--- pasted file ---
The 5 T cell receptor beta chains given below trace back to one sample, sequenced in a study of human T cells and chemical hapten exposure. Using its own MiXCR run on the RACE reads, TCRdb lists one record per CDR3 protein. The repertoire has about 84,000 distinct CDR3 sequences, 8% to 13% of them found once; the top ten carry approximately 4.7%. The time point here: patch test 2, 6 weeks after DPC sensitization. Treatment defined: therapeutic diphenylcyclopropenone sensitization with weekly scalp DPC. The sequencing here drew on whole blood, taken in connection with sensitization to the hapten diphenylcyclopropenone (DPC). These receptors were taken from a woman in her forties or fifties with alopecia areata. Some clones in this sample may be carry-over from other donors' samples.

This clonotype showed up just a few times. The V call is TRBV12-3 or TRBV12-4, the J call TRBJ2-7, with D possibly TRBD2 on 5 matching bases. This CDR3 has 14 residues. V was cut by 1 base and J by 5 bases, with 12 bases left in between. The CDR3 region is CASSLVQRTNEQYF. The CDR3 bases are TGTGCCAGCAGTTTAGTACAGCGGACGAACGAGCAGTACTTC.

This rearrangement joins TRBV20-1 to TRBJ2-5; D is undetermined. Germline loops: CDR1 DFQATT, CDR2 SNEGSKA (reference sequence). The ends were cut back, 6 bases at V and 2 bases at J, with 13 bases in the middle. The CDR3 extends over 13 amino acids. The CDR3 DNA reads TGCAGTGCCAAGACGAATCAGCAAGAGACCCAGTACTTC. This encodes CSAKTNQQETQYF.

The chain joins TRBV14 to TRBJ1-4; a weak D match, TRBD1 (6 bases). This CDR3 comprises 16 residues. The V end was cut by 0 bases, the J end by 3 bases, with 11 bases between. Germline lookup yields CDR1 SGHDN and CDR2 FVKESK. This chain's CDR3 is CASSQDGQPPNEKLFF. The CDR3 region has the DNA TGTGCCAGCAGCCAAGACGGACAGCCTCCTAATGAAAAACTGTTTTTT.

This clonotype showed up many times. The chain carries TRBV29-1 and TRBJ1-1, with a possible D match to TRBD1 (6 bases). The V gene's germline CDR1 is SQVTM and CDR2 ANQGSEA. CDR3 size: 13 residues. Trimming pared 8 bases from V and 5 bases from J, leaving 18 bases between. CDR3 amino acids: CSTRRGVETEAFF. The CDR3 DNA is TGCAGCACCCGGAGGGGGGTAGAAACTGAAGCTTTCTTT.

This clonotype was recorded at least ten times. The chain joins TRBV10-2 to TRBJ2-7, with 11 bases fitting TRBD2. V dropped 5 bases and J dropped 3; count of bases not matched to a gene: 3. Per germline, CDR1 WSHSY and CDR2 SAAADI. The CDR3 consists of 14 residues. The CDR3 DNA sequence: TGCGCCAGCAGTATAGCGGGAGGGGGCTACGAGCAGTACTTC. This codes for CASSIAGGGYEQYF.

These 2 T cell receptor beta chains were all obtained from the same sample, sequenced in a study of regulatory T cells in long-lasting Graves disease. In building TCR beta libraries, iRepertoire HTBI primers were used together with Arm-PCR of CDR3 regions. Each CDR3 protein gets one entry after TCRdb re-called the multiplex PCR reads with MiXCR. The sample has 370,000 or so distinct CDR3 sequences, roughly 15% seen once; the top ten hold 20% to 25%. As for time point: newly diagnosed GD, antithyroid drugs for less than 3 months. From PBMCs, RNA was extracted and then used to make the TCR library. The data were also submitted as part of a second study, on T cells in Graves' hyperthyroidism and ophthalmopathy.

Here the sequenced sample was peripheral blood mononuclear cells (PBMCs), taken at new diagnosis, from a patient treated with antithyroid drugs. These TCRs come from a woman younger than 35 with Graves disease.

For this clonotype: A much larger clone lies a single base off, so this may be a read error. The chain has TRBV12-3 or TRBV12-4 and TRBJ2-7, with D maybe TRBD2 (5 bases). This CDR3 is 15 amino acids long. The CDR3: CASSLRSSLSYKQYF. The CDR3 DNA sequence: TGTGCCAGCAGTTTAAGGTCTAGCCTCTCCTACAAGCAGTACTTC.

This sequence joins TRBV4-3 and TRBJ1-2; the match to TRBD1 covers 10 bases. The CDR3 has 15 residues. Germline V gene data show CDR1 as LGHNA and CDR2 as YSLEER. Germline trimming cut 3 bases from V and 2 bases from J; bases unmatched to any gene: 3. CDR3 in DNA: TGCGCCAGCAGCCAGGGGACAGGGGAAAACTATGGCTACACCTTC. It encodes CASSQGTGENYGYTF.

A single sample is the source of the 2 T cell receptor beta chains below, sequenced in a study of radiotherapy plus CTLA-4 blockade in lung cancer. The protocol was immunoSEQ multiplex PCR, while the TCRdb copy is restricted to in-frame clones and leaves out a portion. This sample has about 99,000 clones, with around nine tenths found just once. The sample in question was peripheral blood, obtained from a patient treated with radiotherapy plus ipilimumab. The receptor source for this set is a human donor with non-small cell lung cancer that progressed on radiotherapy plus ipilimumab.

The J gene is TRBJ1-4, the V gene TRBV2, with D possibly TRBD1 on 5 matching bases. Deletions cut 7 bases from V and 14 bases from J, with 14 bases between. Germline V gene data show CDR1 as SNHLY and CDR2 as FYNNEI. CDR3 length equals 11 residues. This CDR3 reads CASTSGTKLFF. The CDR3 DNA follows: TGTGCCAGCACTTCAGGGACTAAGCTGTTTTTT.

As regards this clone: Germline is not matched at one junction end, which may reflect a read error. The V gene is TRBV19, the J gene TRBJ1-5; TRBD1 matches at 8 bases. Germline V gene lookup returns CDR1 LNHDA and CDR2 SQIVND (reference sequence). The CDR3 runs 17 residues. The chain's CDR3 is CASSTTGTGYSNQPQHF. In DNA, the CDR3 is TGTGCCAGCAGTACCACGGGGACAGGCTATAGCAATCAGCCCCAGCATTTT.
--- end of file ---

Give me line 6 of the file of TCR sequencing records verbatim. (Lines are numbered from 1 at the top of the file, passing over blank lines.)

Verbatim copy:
This clonotype was recorded at least ten times. The chain joins TRBV10-2 to TRBJ2-7, with 11 bases fitting TRBD2. V dropped 5 bases and J dropped 3; count of bases not matched to a gene: 3. Per germline, CDR1 WSHSY and CDR2 SAAADI. The CDR3 consists of 14 residues. The CDR3 DNA sequence: TGCGCCAGCAGTATAGCGGGAGGGGGCTACGAGCAGTACTTC. This codes for CASSIAGGGYEQYF.